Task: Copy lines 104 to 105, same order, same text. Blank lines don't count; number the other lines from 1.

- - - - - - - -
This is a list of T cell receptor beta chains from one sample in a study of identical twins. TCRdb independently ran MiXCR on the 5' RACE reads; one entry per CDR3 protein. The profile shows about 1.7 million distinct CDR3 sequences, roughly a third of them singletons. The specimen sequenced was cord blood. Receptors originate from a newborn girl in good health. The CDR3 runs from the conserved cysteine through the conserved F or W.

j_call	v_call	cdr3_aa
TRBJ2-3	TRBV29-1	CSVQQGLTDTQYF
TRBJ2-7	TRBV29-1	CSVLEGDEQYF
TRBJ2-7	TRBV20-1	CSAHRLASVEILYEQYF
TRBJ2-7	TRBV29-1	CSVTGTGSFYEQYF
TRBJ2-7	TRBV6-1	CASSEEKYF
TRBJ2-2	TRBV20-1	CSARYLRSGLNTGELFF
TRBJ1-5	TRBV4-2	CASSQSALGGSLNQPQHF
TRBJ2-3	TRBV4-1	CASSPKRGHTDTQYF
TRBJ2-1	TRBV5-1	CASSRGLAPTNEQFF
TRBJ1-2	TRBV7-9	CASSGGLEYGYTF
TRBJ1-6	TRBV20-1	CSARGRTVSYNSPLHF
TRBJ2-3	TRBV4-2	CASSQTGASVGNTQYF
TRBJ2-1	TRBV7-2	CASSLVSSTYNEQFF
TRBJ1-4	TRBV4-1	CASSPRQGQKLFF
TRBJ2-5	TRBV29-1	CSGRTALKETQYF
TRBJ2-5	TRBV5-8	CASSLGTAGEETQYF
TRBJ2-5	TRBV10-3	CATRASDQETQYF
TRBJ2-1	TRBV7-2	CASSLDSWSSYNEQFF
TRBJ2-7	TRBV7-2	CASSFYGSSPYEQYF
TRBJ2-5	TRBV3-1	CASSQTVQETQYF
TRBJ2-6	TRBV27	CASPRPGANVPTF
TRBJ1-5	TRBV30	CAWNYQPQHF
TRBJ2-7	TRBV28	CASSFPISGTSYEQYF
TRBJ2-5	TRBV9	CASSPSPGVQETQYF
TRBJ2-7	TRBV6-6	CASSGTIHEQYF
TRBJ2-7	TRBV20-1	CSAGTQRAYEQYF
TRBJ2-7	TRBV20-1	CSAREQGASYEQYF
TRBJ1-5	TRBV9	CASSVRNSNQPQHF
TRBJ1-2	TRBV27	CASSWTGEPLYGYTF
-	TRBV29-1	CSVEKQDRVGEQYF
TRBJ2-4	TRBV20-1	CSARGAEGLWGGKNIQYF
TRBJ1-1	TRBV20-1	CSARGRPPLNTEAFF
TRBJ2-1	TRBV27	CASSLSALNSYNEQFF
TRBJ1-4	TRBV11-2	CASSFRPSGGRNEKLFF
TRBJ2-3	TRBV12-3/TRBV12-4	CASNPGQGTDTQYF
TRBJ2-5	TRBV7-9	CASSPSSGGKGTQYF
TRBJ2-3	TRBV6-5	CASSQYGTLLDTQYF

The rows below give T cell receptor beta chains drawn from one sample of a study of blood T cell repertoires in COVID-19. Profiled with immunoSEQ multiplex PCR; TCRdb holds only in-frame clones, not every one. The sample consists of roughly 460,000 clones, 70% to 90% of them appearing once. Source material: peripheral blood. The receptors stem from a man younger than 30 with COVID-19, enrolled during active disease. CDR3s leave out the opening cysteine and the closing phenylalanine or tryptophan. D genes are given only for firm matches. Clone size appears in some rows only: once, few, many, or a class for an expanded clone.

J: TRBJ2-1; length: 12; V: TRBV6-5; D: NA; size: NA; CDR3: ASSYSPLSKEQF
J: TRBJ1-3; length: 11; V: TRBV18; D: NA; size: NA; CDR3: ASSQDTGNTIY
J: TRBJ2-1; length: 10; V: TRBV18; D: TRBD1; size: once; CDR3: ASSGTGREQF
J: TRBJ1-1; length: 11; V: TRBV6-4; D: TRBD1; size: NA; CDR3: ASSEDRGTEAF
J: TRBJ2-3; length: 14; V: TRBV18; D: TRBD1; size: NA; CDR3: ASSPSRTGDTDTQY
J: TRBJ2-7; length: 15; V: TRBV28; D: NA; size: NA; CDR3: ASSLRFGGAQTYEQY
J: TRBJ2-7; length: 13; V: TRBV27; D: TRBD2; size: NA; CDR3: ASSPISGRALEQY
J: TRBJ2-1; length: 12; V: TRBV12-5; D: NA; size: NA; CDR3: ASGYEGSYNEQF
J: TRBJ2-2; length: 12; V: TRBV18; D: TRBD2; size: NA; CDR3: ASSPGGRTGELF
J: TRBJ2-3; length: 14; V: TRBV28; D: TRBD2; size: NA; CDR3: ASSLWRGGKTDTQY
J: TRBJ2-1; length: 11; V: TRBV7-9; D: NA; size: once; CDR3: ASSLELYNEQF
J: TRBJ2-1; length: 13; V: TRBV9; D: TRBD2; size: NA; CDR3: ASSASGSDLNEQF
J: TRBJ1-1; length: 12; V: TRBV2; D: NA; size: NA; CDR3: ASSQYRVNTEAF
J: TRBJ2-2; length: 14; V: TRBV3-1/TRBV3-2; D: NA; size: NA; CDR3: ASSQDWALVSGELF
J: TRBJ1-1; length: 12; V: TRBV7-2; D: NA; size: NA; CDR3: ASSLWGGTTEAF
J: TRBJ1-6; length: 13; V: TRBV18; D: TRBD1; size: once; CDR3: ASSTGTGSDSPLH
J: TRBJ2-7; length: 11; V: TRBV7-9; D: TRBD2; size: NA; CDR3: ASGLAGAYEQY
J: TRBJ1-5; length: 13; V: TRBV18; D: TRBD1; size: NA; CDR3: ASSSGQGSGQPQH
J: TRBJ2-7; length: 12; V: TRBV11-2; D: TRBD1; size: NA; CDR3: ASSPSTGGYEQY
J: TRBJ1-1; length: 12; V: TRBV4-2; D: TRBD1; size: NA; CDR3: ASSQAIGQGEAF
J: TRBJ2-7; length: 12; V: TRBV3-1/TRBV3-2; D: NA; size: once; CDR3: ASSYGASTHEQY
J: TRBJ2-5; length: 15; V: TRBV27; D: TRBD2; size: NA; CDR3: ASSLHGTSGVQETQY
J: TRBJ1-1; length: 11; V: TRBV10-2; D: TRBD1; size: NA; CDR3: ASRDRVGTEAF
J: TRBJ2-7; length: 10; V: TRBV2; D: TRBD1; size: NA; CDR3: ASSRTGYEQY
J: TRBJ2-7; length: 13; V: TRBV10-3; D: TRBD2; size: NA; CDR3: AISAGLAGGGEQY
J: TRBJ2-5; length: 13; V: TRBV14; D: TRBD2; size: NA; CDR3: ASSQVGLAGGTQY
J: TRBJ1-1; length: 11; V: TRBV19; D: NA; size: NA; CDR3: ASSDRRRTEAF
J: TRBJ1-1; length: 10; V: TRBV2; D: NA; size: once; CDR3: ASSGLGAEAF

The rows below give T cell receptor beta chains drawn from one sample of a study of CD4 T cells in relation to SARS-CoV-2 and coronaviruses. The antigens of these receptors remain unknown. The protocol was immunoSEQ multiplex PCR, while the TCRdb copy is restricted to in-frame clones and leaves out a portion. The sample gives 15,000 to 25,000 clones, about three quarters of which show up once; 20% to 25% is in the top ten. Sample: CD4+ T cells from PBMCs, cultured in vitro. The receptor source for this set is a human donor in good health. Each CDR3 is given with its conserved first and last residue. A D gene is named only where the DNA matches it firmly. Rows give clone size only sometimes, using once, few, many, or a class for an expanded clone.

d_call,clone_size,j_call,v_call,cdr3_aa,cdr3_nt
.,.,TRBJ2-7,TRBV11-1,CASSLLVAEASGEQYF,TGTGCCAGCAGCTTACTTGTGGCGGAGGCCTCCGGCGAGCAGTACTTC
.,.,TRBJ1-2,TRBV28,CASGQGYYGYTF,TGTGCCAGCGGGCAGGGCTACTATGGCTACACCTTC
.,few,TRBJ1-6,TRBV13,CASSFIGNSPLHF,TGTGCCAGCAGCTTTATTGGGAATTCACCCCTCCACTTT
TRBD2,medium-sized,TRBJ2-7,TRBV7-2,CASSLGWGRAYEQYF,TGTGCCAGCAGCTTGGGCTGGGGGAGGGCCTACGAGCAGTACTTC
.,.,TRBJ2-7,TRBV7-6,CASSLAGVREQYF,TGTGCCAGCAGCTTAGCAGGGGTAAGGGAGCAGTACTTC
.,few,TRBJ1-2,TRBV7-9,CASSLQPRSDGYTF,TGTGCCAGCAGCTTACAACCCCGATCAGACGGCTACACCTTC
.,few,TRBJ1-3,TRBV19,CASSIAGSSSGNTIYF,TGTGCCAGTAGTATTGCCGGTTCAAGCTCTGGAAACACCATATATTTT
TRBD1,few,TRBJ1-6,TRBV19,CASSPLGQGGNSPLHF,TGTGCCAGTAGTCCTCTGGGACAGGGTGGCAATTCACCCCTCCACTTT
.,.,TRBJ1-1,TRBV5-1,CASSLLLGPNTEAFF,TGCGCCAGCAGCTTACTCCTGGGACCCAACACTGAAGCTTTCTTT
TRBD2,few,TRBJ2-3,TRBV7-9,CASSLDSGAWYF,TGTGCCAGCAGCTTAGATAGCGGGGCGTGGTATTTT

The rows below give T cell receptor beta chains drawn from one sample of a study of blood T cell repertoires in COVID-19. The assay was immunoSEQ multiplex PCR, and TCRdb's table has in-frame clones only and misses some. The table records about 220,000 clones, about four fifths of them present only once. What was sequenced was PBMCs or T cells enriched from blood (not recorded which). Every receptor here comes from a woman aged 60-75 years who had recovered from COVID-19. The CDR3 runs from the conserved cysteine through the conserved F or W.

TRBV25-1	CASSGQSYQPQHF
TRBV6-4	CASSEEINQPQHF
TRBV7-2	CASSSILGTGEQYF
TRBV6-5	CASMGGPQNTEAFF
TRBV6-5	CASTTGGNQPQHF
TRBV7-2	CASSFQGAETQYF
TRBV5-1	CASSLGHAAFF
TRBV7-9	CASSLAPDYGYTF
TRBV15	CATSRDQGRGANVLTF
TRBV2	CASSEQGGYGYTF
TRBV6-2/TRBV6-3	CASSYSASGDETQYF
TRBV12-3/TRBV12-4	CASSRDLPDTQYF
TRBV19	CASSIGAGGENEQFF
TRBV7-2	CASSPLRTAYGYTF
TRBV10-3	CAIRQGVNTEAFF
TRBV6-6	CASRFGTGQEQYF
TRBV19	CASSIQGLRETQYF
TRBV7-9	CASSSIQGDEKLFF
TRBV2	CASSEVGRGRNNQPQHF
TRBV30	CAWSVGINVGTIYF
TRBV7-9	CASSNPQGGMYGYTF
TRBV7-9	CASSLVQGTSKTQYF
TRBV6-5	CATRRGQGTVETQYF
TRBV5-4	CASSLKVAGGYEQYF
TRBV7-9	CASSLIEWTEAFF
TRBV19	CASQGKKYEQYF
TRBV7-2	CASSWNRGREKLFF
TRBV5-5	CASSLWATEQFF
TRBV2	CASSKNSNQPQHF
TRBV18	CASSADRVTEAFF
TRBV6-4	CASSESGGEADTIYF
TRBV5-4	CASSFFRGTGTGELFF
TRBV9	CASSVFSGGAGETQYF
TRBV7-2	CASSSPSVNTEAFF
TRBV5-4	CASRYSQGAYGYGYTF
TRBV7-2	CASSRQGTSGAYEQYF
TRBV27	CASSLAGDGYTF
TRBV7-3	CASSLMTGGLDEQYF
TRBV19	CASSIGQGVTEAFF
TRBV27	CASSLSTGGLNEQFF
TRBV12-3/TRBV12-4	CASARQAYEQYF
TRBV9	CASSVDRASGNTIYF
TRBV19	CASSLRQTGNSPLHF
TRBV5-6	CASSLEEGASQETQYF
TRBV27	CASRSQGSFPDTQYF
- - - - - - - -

TRBV6-5	CATRRGQGTVETQYF
TRBV5-4	CASSLKVAGGYEQYF